ORLANDO (FBW)—The Florida Family Policy Council presented its annual Daniel Webster Award to Mathew Staver, founder and chairman of Liberty Counsel and a member of First Baptist Church of Orlando, during the group’s eighth annual awards dinner Nov. 18.
The lifetime achievement award recognizes leaders who have advanced family values and traditional marriage, promoted the sanctity of life or defended religious liberty in the public square. Staver has been responsible for each. The award is named for Congressman Daniel Webster, a member of the U.S. House of Representatives who served 28 years in Florida’s state legislature and is a member of First Baptist Church of Central Florida in Orlando.
Staver and his wife, Anita, founded Liberty Counsel in 1989, an organization that provides pro bono assistance and legal representation on cases of religious freedom and issues related to the sanctity of life, faith and family. LC has offices in Florida, California, Virginia and Washington, D.C. The group also works in Israel.
Staver still serves as chairman of the board with Liberty Counsel and is active with the organization’s litigation and educational efforts, but is now also vice president and dean of the Liberty University School of Law in Lynchburg, Va. He also directs the school’s Center for Law and Policy, a combined effort of the school and Liberty Counsel, where his wife, also an attorney, is president.
In an interview with Florida Baptist Witness, Staver said his career in law and public policy, which followed his study of religion, has been motivated by “the two greatest commandments” of loving God and his neighbors.
He has applied these commandments to his recent work on issues domi-nating the media and the national conversation.
“My greatest concerns now are the ‘Obamacare’ Health and Human Services mandate forcing employers to fund abortion, the removal of Judeo-Christian values from the culture and the deconstruction of marriage,” Staver said, adding Liberty Counsel has spent more than 25,000 hours researching law and litigating Obamacare since the law was signed by President Obama in 2010. “And we are still litigating.”
The law, according to Staver, is a logical—or rather illogical—extension of the U.S. Supreme Court’s Rowe v. Wade decision in 1973, and to a larger degree, another instance of a society developing a “culture of death.”
“There have been many societies that have fallen into the culture of death—ancient Greece and Rome, Germany, the USSR, China, Cambodia, and the list goes on,” Staver said. “We have been infected by Darwinism and the Enlightenment where people are no longer considered to be made in the image of God.”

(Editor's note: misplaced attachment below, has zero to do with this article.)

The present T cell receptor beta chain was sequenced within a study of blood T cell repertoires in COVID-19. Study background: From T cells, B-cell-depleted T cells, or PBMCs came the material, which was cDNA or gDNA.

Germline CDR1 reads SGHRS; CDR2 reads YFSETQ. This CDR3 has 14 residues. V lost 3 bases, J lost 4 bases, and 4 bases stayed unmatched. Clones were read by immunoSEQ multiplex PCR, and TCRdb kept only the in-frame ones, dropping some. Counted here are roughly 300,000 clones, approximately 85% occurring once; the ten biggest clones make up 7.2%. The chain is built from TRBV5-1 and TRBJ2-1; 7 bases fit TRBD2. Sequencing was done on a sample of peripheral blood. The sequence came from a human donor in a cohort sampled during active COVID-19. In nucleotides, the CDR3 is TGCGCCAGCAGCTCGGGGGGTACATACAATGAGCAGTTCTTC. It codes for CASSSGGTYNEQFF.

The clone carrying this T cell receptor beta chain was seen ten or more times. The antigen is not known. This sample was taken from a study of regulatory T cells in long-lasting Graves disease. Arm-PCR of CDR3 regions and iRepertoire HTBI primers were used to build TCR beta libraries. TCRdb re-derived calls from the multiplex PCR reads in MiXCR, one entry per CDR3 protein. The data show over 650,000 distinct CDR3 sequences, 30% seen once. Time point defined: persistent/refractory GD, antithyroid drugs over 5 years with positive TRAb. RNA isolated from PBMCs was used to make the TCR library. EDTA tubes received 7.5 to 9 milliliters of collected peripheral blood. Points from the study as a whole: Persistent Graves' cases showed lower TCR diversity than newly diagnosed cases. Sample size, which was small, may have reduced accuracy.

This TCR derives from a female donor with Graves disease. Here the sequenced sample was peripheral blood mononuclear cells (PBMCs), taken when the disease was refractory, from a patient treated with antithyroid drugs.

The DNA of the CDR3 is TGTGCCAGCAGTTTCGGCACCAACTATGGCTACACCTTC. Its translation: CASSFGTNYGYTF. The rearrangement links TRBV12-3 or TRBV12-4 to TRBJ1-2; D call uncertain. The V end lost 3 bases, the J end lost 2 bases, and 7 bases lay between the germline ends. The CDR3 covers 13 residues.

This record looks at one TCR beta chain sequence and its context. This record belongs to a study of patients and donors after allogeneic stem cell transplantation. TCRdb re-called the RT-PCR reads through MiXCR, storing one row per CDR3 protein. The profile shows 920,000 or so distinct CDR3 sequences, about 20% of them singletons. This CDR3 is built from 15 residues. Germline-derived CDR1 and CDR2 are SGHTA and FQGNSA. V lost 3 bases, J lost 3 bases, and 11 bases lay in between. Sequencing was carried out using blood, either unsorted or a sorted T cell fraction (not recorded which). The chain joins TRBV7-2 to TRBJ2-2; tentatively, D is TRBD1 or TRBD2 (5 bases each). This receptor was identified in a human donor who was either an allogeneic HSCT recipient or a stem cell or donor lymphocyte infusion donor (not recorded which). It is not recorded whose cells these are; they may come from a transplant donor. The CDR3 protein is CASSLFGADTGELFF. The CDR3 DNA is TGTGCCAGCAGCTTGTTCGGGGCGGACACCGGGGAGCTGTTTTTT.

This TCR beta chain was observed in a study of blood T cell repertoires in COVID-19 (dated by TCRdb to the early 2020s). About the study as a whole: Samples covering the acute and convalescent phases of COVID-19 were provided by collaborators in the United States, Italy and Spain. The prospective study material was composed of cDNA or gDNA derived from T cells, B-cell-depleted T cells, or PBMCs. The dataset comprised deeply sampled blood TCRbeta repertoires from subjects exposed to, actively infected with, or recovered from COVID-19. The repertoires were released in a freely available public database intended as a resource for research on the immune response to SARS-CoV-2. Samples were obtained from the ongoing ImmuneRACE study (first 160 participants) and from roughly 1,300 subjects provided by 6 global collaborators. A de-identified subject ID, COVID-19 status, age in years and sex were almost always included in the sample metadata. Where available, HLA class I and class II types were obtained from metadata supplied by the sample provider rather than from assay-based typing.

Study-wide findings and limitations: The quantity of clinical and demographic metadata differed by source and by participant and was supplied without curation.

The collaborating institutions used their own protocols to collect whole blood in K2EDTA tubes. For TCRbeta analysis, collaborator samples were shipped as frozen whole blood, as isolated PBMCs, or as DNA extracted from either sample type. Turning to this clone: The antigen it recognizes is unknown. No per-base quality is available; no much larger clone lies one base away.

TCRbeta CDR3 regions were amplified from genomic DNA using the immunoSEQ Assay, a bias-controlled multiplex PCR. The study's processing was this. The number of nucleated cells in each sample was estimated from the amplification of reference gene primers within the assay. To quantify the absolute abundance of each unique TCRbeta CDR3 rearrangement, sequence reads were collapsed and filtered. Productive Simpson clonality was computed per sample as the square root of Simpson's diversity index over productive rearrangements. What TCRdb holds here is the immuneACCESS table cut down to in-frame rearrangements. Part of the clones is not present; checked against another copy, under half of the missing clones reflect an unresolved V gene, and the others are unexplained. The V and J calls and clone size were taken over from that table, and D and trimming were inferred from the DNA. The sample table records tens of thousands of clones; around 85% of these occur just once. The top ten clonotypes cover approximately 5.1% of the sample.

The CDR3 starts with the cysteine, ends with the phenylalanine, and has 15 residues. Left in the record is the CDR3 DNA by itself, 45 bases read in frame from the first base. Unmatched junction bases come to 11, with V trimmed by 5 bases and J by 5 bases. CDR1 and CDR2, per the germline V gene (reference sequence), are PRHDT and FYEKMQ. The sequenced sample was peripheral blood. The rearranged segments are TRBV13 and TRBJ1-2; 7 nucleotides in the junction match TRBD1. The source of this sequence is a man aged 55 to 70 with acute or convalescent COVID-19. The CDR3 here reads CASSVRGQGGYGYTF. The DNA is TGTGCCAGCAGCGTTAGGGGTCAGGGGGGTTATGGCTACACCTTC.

“The Judeo-Christian moral foundation provides the only secure foundation for human dignity and the sanctity of life. The anti-life philosophy seeped into the US Supreme Court and we the people did not revolt against its lawless acts in 1973 and 1992. God’s judgment is sure to come if we do not repent and change our ways,” Staver said.
As dire as the situation seems, however, Staver said there is hope. And for his part, he is glad to have been called “for such a time as this.”
“While we face serious threats, with God all things are possible,” Staver said. “I view history not in days or months and a few years, but through 2,000 years of church history, knowing that the Gates of Hell shall not prevail against His church, and several more thousand years of the history of Israel. The history we have revealed to us in the Scriptures tells me that I am on the right side of history and that God will have His way.”
Not surprisingly, Staver has his critics—vehement critics. He is a frequent target of Right Wing Watch and its affiliate, People for the
American Way. Both liberal advocacy groups frequently argue for the removal of religious monuments from public grounds and for restrictions on the distribution of religious literature at schools and other public places.
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